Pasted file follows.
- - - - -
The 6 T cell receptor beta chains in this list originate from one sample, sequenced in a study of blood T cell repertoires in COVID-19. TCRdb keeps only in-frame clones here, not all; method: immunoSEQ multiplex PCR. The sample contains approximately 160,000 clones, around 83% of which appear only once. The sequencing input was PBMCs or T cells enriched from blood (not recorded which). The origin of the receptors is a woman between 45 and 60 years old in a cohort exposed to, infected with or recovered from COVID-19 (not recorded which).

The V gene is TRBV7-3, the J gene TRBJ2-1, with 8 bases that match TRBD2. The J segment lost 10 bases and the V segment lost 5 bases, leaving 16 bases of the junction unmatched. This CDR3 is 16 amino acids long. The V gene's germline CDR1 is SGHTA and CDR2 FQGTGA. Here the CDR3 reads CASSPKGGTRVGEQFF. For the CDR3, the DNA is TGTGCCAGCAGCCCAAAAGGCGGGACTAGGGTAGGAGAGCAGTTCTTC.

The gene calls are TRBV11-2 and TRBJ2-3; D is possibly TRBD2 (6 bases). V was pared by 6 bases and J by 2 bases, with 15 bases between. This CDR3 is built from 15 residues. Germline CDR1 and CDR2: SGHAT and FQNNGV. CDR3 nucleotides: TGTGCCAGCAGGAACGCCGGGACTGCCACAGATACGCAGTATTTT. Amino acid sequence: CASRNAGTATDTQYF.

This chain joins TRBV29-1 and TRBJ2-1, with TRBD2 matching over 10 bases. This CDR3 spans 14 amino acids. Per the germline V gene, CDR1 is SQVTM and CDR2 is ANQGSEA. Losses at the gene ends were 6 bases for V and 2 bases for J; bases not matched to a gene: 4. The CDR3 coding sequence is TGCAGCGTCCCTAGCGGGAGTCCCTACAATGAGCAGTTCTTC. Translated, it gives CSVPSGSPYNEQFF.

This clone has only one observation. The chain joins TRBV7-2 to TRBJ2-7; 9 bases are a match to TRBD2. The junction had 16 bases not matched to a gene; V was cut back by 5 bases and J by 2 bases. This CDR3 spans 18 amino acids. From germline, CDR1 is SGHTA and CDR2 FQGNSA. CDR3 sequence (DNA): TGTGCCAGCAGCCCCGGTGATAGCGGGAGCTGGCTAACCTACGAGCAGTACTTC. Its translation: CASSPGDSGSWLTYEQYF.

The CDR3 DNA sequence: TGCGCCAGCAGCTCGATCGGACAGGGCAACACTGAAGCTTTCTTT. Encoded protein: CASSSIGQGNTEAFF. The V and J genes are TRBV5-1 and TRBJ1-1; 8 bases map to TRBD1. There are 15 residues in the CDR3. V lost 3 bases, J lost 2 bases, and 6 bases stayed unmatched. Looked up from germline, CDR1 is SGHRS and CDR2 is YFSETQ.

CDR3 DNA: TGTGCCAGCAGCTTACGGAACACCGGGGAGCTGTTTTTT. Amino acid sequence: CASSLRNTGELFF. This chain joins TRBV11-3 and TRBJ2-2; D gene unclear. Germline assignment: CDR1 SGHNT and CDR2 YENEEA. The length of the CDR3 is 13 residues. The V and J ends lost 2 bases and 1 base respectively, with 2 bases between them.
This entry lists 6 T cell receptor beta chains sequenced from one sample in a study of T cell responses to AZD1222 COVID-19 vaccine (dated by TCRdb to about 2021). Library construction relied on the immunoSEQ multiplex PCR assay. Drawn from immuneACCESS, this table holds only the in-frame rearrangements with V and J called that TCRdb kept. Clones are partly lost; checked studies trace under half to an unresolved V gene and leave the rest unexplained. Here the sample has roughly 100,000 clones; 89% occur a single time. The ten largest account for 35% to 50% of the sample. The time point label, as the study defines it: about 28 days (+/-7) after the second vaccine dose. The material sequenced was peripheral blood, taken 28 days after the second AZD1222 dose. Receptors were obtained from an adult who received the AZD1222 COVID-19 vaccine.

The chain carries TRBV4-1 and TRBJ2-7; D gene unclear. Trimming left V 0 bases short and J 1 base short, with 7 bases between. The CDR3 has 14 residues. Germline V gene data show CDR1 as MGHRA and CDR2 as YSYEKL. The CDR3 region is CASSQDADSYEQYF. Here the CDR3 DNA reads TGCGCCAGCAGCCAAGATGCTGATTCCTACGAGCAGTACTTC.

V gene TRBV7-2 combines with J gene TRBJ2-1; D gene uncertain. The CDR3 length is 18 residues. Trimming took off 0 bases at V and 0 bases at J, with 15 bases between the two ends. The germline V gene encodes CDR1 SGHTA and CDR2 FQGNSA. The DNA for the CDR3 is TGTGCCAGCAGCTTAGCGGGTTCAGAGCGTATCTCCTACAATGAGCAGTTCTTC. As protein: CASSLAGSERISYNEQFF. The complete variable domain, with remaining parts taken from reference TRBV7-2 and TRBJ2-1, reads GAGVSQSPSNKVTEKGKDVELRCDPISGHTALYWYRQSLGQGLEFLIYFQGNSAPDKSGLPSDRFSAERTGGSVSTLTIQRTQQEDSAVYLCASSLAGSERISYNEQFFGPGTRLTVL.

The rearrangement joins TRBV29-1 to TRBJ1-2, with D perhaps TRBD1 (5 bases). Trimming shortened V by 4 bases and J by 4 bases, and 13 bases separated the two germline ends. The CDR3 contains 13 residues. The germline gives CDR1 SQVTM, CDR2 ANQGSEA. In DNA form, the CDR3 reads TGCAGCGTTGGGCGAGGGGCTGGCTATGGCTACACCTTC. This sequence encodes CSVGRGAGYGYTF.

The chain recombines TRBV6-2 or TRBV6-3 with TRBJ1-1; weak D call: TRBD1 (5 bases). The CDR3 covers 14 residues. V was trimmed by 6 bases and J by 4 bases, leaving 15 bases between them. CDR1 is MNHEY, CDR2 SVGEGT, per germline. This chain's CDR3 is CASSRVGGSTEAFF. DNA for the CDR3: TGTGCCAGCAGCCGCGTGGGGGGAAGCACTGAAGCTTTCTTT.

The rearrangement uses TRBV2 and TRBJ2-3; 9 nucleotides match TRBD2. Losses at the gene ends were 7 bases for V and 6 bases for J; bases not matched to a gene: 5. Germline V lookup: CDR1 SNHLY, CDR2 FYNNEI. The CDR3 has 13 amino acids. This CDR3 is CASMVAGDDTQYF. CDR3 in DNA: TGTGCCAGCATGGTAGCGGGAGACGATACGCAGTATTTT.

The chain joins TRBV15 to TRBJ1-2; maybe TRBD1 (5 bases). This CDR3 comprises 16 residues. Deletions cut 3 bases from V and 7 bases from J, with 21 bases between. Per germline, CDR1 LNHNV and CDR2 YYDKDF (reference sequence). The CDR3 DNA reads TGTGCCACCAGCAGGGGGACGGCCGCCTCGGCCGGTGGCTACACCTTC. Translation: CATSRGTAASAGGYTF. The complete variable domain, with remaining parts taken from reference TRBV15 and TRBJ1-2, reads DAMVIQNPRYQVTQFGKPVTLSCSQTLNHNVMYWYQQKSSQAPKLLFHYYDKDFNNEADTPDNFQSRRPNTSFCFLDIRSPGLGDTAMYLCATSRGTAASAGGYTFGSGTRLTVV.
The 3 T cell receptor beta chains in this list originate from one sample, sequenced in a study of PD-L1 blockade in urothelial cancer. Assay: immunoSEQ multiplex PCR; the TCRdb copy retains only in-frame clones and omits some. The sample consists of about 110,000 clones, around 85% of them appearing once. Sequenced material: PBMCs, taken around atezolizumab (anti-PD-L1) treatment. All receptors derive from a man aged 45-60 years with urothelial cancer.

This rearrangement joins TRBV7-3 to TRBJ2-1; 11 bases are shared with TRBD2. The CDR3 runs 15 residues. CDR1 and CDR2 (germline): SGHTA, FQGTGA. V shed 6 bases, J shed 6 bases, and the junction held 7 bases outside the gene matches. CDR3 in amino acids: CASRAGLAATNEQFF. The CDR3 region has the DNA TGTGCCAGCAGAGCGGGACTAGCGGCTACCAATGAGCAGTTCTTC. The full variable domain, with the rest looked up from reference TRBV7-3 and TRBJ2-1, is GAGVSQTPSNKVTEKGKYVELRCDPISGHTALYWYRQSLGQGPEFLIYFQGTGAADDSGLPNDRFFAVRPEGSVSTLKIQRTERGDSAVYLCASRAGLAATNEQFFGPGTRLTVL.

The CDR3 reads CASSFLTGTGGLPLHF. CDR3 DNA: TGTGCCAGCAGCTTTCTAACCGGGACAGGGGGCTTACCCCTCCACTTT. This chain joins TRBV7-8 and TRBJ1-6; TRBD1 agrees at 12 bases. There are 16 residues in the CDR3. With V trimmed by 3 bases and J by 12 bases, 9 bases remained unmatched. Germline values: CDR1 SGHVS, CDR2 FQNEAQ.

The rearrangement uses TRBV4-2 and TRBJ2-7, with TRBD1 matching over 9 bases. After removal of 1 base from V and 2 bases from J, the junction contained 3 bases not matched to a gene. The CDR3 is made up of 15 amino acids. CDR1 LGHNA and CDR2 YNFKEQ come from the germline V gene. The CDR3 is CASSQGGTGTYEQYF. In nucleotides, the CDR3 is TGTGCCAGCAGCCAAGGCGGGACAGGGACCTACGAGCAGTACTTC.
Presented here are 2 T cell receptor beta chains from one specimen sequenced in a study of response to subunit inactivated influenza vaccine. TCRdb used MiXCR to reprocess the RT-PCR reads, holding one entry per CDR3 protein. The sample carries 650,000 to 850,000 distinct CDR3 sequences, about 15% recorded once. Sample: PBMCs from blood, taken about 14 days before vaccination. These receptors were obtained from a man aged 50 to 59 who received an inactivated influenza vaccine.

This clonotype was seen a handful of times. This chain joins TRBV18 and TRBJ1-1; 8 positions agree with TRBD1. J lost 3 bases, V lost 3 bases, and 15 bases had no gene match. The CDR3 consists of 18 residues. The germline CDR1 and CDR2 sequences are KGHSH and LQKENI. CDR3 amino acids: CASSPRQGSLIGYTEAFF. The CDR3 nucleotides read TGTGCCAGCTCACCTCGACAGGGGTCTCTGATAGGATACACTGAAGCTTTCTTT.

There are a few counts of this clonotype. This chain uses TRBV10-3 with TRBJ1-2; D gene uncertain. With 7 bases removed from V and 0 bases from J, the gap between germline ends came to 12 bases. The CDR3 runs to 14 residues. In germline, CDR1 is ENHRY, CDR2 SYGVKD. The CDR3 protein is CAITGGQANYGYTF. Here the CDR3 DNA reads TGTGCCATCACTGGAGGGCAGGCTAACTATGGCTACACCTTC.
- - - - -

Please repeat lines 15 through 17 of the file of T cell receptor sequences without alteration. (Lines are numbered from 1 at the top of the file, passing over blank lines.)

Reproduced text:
The 3 T cell receptor beta chains in this list originate from one sample, sequenced in a study of PD-L1 blockade in urothelial cancer. Assay: immunoSEQ multiplex PCR; the TCRdb copy retains only in-frame clones and omits some. The sample consists of about 110,000 clones, around 85% of them appearing once. Sequenced material: PBMCs, taken around atezolizumab (anti-PD-L1) treatment. All receptors derive from a man aged 45-60 years with urothelial cancer.

This rearrangement joins TRBV7-3 to TRBJ2-1; 11 bases are shared with TRBD2. The CDR3 runs 15 residues. CDR1 and CDR2 (germline): SGHTA, FQGTGA. V shed 6 bases, J shed 6 bases, and the junction held 7 bases outside the gene matches. CDR3 in amino acids: CASRAGLAATNEQFF. The CDR3 region has the DNA TGTGCCAGCAGAGCGGGACTAGCGGCTACCAATGAGCAGTTCTTC. The full variable domain, with the rest looked up from reference TRBV7-3 and TRBJ2-1, is GAGVSQTPSNKVTEKGKYVELRCDPISGHTALYWYRQSLGQGPEFLIYFQGTGAADDSGLPNDRFFAVRPEGSVSTLKIQRTERGDSAVYLCASRAGLAATNEQFFGPGTRLTVL.

The CDR3 reads CASSFLTGTGGLPLHF. CDR3 DNA: TGTGCCAGCAGCTTTCTAACCGGGACAGGGGGCTTACCCCTCCACTTT. This chain joins TRBV7-8 and TRBJ1-6; TRBD1 agrees at 12 bases. There are 16 residues in the CDR3. With V trimmed by 3 bases and J by 12 bases, 9 bases remained unmatched. Germline values: CDR1 SGHVS, CDR2 FQNEAQ.